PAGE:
You also wrote, "BYU does not suck up a bunch of tax dollars every year." This is true, but the following, using your vernacular, is also true: "The U does not suck up a bunch of tithing dollars every year."

    Both universities are heavily by taxpayer money, one by tithing money (from the BYU website--"...significant portions of university operating costs are paid with the tithes of Church members"). Much of the reason BYU's tuition is lower than the U's is because LDS Church leaders have kept the subsidizing level higher than the State Legislature has for the state universities.

    Ultimately, students attending both institutions should be very grateful to those who are subsidizing the cost of their education.

  • atl134 Salt Lake City, UT
    Nov. 1, 2013 9:04 a.m.

    @DN Subscriber 2
    "you get a safer campus"

    I'll give you that one... as a state school Utah is required to have guns but as a private school BYU bans them so yeah BYU is safer.

  • Mountanman Hayden, ID
    Nov. 1, 2013 8:46 a.m.

    Wonderful, uplifting environment, a serious honor code, no foolish political correctness,a world class education, prettier girls, (my wife went to BYU) all for only $2500 per semester? Where do I sign up?

  • DEW Cougars Sandy, UT
    Nov. 1, 2013 8:42 a.m.

    1979, yep it was cheaper at that time at BYU.

    Might as well go to Alaska or Wyoming for cheaper tuition today. Or worse, go to Ivey League or Standord. What are you complaining?

  • Floyd Johnson Broken Arrow, OK
    Oct. 31, 2013 11:27 p.m.


    With government subsidized student loans, education models a third party payer system. No student can approach the university and state "tuition is too expensive, I cannot afford to be here," because the university can arrange unlimited financing for every student. Every level of university administration understands that tuition can be raised to fund any project or benefit, so there is no reason to pursue financial efficiencies. It is in the direct financial interest of universities to encourage students to borrow as much money as possible.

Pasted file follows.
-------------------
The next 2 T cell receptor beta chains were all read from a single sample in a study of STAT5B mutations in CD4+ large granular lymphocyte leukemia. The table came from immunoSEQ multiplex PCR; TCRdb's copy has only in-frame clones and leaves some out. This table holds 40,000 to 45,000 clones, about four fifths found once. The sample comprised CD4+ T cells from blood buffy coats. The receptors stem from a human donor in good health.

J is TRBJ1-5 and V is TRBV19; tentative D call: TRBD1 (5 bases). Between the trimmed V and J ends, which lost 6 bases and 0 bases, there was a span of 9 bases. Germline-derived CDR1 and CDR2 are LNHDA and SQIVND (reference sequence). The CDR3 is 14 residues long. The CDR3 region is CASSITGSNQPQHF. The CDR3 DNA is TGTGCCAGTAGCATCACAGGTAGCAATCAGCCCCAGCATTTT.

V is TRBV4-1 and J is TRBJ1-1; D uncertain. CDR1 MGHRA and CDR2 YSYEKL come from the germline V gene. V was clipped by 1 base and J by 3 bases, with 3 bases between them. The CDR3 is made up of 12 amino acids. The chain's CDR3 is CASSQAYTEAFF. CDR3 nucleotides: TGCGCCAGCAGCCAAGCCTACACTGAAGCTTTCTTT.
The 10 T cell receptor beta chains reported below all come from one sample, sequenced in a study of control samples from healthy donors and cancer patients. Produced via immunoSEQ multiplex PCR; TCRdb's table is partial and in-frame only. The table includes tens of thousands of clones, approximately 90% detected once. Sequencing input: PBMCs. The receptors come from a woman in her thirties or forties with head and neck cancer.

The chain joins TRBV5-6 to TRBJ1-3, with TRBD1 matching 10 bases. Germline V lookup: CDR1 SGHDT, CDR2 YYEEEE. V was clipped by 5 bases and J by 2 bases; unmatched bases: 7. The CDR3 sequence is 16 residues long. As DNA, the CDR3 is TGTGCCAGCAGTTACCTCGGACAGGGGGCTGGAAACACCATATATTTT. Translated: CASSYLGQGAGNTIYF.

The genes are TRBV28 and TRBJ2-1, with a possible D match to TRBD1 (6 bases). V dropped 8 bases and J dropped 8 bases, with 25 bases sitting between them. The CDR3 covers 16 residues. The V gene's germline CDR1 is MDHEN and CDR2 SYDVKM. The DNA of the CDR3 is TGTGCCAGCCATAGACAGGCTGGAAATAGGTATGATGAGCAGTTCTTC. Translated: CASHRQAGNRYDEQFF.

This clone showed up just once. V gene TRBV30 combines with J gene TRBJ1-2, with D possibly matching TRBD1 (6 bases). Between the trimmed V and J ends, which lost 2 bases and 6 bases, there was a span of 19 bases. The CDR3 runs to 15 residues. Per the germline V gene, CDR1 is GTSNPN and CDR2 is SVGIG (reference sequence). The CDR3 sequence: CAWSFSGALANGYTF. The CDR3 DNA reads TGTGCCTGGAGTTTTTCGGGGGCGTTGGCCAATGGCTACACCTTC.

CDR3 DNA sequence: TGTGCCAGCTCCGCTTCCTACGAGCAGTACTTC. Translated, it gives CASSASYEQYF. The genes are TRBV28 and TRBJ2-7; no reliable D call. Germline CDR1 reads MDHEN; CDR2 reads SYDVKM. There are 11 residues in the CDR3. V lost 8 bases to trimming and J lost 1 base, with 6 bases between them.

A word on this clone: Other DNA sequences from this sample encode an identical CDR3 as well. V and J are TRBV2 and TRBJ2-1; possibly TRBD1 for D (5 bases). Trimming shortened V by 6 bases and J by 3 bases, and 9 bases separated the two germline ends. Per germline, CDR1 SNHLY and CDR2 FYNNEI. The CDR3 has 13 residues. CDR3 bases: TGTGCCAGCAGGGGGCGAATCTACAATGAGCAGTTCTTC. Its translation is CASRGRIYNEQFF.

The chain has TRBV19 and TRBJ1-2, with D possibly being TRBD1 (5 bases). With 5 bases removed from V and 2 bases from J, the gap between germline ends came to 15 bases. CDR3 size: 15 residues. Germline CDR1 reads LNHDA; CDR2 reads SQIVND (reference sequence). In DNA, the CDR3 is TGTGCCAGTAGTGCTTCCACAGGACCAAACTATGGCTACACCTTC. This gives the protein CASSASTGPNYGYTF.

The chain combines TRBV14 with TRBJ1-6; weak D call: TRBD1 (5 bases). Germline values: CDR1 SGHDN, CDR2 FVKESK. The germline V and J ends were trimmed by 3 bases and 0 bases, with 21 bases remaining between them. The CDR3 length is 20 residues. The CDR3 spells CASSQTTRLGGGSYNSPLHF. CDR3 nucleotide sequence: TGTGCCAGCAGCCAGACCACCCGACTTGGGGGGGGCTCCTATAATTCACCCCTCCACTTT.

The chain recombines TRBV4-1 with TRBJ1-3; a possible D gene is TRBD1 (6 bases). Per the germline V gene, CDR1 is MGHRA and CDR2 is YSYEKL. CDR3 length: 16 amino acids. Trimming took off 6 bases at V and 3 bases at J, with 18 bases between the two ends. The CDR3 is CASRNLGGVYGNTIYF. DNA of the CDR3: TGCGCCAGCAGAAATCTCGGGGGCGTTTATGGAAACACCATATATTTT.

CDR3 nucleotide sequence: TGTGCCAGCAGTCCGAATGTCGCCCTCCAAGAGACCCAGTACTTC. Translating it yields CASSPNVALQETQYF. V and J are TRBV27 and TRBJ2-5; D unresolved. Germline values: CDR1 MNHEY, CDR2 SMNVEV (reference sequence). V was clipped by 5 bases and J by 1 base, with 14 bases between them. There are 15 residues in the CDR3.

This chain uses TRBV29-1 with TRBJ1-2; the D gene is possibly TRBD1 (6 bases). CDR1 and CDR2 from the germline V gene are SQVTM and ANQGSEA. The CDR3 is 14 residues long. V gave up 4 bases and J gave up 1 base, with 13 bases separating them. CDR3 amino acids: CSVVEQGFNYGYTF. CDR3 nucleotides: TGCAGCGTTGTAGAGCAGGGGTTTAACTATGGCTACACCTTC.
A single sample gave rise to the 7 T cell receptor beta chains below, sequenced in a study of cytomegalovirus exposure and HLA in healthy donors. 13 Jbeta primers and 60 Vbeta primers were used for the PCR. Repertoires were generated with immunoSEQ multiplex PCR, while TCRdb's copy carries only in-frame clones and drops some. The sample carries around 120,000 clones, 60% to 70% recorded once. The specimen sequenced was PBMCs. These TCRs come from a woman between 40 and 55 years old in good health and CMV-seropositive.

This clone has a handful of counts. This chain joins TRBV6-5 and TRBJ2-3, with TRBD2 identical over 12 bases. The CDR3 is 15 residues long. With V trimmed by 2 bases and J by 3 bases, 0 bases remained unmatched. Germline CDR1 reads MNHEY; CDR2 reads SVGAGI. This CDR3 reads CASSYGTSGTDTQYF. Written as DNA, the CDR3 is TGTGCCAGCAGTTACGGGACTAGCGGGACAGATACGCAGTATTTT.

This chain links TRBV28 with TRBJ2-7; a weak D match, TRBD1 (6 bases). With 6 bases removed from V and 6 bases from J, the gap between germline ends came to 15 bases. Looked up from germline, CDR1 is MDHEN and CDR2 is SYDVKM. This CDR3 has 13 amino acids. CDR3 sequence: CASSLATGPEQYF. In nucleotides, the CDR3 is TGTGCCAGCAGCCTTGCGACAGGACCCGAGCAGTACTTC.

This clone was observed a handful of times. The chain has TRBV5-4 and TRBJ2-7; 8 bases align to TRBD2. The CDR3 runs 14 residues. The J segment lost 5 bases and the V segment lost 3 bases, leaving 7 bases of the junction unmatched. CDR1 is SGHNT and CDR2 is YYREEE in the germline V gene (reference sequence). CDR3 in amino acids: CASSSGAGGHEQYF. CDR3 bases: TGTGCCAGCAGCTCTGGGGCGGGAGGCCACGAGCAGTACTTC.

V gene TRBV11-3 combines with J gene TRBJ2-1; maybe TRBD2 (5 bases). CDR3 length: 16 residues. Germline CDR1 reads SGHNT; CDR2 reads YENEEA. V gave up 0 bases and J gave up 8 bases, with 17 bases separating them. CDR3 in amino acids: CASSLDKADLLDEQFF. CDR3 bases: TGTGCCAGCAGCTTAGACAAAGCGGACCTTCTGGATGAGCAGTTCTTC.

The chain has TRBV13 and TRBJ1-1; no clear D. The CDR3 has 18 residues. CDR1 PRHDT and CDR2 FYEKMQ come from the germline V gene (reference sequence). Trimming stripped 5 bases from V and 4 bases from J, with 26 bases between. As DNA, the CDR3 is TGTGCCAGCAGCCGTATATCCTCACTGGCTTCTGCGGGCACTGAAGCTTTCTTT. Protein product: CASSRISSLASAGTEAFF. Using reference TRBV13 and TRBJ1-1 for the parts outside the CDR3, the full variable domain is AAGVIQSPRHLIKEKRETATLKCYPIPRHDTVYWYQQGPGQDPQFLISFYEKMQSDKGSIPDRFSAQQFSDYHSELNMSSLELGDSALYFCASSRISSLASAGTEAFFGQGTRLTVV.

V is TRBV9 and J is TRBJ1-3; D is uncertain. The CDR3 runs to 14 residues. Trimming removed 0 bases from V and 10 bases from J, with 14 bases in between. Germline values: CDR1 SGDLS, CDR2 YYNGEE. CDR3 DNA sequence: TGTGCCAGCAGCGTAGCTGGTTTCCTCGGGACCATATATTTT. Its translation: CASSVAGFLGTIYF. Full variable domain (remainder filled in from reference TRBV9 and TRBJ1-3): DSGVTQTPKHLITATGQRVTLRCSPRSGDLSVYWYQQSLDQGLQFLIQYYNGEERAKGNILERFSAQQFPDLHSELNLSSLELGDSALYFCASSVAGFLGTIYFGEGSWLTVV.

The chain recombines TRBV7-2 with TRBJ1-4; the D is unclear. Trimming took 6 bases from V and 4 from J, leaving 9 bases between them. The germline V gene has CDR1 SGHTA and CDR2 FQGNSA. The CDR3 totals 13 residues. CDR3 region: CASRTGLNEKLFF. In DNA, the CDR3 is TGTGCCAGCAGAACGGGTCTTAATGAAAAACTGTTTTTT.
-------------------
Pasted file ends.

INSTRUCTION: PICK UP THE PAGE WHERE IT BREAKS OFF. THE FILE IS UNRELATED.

• worf Mcallen, TX
    Oct. 31, 2013 8:50 p.m.

    How pathetic!

    Some people go through life expecting subsidies rather than accomplishing things on their own. Education comes from overcoming challenges.

  • JMH Provo, UT
    Oct. 31, 2013 8:38 p.m.

    I realize that BYU is heavily subsidized and the tuition remains well below the norm but my question is for higher education as a whole. When inflation is running at just over 1% a year how do universities justify the cost of education increasing at 3-5 times the rate of inflation? Why are their expenses increasing faster than the rest of society. Perhaps they are not but they feel they can get away with the increases because so much federal money is involved in student loans and Pell grants that nobody complains.

  • RDLV Costa Rica, 00
    Oct. 31, 2013 6:19 p.m.

    A question for Ben;
    Why does the University of Utah need to raise tuition? Don't they get enough subsidies from the State of Utah? I think the answer is that neither the State of Utah nor the LDS church pays the entire cost of running the universities.

  • Brother Benjamin Franklin Orem, UT
    Oct. 31, 2013 4:12 p.m.

    Why does this school need to raise tuition? Don't they get enough subsidies from the LDS Church?

  • DN Subscriber 2 SLC, UT
    Oct. 31, 2013 4:07 p.m.

    Compare this to the University of Utah's current 2013 tuition, which we all know will increase faster than inflation for next year:
    Residents (12 hours)- $3,172
    Non-residents (12 hours)- $10,060

    Not only do you get a better education, you get a safer campus, better societal values and less Marxist indoctrination at BYU. All for a much better price. And, BYU does not suck up a bunch of tax dollars every year.

    There is a big lesson in this for all of us!

  • JHP Okemos, MI
    Oct. 31, 2013 3:05 p.m.

    I was very grateful for low BYU tuition when I attended (about $1,500). Now my tuition is $18,540.00 per semester.

  • worf Mcallen, TX
    Oct. 31, 2013 2:32 p.m.

    Times have changed. I paid around two hundred per semester.